But they weren’t. Accepting Jesus, turning to God, repenting and seeking forgiveness…they don’t fix anything. Doing these things changes us, and starts us on a road every bit as miraculous as the one Jesus followed. But it’s every bit as dangerous too, and filled with just as much grief. It is, I think, no accident that shortly after his birth and coronation of sorts at the hands of the foreign magicians, we find our savior hiding in a strange land while the violence of the world continues unchecked.
That’s why it’s our story too. That’s how we know he’s our Savior. Some people gripe that the stories of the Bible are too incredible, too miraculous, for a sane, rational person to believe. But the stories of Jesus, if we’re honest with ourselves about who we are and how the world works, are too real and too honest not to be believed. There’s confusion and doubt, weakness and fear, there’s death and grief.
Above it all, through it all, somehow, there’s hope. Joseph, like his many-times-great-grandfather Jacob, is still a dreamer; and after Herod’s death God tells him in a dream that it is time to come out of Egypt and return to the Promised Land. Yet even still Joseph was afraid, so instead of returning to Judea another dream causes the two young parents to head to the most inaccessible backwater they can find: Galilee.
I wonder, if years later, as Jesus was growing into a teenager, Mary ever looked around and wondered, “How did I end up in Galilee?” Perhaps I’m particularly sensitive to this because I live in Snellville, and I often (particularly when I have to give my address to someone from out of town) say to myself, “How exactly did I end up in Snellville?”
For the parents of our Messiah, it all started with dreams about angels and a virgin pregnancy; and then it got really wacky. Poverty, then fear, led them to places they would never have imagined. Ultimately, though, it was the hand of God leading them exactly where they needed to go, whether it made or makes any sense at all.
Perhaps that is part of the excitement of the Christmas season. The story of Herod reminds us that on Earth we can never fully escape the shadow of fear and violence. Yet there is so much expectation, hope, and possibility around the birth of any child and particularly in the birth of this one, holy child. Where will Jesus go? Where will the story take us? What’s on the other side?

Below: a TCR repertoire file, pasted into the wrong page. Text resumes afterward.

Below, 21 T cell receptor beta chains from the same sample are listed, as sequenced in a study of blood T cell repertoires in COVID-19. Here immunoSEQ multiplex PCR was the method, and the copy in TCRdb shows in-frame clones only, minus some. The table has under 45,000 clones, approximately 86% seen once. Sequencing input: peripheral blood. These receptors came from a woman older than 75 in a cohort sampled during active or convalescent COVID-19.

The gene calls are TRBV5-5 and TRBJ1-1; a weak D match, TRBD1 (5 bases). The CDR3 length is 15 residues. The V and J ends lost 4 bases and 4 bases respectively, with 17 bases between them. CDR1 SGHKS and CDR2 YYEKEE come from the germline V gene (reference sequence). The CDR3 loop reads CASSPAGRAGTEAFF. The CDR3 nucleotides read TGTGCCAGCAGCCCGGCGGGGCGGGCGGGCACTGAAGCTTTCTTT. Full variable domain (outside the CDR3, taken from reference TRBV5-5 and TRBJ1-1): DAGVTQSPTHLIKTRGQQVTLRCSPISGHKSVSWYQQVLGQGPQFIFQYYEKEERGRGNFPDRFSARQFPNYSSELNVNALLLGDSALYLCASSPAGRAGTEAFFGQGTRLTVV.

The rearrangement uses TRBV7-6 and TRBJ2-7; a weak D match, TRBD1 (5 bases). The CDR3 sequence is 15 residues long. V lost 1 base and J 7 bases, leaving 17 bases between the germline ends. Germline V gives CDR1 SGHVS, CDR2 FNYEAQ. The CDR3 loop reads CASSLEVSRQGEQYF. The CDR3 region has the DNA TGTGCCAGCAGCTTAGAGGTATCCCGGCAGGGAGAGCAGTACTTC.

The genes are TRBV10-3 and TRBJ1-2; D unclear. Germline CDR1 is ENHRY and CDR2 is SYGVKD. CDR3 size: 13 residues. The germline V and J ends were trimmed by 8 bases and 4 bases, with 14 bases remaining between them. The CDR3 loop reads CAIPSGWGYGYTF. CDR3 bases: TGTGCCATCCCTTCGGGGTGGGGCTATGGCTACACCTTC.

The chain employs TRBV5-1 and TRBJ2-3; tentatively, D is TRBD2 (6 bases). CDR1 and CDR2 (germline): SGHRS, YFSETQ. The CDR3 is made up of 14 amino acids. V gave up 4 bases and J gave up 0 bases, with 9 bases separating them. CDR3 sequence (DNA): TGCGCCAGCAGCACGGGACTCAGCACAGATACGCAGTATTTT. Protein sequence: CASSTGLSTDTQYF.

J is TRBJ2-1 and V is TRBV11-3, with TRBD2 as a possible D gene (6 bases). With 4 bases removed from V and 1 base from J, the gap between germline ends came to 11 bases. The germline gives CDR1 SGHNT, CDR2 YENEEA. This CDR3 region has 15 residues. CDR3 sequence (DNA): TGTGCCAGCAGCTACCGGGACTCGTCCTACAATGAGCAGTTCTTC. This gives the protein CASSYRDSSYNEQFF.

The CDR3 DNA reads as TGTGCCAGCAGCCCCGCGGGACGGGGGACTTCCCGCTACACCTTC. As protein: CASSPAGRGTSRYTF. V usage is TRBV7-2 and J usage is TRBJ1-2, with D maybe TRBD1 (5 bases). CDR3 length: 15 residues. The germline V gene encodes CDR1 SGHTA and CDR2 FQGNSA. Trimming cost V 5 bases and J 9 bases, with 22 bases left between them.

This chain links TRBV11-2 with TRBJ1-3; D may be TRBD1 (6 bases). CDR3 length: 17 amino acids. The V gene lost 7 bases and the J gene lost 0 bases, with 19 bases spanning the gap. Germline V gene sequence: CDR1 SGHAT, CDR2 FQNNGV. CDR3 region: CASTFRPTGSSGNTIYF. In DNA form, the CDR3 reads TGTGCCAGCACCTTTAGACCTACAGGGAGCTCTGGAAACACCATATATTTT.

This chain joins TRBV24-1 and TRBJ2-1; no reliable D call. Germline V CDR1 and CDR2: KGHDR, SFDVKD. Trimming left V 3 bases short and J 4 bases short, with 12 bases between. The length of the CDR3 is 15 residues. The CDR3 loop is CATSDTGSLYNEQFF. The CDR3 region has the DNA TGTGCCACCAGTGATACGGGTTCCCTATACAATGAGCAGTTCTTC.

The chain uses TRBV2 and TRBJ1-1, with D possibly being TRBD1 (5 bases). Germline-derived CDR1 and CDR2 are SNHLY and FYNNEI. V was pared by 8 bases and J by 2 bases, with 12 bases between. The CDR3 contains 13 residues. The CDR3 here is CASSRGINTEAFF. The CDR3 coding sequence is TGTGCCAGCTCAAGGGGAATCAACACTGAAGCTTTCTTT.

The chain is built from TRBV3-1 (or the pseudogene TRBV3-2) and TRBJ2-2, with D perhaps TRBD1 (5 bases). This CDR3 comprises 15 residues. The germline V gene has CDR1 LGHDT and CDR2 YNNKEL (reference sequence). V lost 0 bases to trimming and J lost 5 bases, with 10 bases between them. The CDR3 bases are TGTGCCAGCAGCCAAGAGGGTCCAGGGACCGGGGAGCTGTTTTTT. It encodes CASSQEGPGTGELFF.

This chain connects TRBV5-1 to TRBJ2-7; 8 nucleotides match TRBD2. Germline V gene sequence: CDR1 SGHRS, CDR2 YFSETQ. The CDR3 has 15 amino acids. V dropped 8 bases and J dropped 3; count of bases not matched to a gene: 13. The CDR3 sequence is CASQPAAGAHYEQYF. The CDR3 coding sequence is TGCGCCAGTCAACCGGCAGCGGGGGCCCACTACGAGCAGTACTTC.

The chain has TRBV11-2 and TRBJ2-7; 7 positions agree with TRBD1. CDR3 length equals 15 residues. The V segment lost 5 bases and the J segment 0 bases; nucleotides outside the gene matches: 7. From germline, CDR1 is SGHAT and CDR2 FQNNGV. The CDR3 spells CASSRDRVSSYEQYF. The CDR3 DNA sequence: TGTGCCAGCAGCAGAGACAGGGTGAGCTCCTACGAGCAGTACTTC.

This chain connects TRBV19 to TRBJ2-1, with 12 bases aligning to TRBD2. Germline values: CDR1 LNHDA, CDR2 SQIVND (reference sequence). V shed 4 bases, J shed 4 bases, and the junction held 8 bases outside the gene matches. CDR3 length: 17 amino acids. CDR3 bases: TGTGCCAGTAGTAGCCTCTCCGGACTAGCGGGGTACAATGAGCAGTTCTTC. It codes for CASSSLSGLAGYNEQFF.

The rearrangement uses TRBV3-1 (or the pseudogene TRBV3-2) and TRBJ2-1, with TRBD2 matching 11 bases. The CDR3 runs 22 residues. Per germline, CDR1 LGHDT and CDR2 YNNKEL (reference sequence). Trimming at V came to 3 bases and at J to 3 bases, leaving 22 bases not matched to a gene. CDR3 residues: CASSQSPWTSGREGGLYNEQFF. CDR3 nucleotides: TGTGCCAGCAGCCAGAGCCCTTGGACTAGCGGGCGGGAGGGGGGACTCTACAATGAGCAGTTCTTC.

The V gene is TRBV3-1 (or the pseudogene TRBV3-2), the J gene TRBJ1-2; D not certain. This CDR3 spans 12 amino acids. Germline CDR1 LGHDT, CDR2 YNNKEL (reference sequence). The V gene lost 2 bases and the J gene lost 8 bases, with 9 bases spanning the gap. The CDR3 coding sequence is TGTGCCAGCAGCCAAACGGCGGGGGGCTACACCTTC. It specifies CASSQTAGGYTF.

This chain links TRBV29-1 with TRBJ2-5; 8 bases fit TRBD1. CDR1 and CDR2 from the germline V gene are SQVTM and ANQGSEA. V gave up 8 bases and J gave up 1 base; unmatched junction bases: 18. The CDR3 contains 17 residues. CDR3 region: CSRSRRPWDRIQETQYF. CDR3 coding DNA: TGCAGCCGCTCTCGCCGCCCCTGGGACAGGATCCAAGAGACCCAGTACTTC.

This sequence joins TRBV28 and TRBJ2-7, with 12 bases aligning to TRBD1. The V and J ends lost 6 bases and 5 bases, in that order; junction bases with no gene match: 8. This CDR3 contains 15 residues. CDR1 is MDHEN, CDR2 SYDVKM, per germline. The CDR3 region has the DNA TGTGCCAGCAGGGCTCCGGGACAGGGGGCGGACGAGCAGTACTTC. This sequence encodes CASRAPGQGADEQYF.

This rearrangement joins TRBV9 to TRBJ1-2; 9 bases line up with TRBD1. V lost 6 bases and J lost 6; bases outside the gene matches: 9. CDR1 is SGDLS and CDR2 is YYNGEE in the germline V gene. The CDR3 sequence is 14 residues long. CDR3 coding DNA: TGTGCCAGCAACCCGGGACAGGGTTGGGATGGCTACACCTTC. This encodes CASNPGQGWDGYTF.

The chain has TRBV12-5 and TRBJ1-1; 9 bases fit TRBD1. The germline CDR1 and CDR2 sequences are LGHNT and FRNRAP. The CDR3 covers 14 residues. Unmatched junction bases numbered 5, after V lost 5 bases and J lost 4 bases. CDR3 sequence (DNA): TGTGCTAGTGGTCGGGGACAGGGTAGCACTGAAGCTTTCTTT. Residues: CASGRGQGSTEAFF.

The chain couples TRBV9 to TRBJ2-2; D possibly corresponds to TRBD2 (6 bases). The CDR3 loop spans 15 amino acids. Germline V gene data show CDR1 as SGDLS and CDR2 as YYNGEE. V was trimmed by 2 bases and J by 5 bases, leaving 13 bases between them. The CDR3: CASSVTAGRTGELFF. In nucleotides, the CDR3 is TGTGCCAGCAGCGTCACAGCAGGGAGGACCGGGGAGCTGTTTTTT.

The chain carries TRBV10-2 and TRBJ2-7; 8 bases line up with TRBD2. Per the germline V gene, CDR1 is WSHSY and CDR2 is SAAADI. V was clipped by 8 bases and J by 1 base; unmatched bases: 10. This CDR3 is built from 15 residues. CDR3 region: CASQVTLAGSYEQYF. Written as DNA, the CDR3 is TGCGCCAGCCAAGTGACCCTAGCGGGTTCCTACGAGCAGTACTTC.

Perhaps we should make that part of our catechism for baptism, as we the newly born in Christ seek to follow in the steps of the newly born Christ. Do you know where God will take you? No. Do you know if you will be safe? No. Do you know where you will end up? No. Will God go there with you? Yes.
How do we know? Because God has already been there. God didn’t just stick around for the party. God was there the morning after, wrapped up in traveling clothes, perhaps even disguised as luggage to fool the guards, marching off into the unknown to hide among hostile strangers. God has been there. Watching others suffer unjustly. God’s been there. Returning to a longed-for place of hope and promise, only to find things are worse than before. God’s been there too. And God did it all as a helpless child relying constantly on the love, support, and protection of others.
How could we follow such a God? All the others are much sexier, after all. Especially the unnamed ones like money, power, drugs. They make you feel safe and secure, strong and mighty. Why follow a God who was once a scared little child?
Because money, power, drugs only exist to hide who we really are – scared little children hiding in places we don’t want to be. The good news? Wherever we hide ourselves. Wherever our Egypt, wherever our place of dark fears and danger, wherever our refuge and safety, wherever we end up (even in Midtown Atlanta in the heart of the Bible Belt), God knows the way to meet us there because God, our loving Creator, has already been there before.
In the name of the One who formed us from the dust, who transformed us into new life, and who bears us into the future, Amen.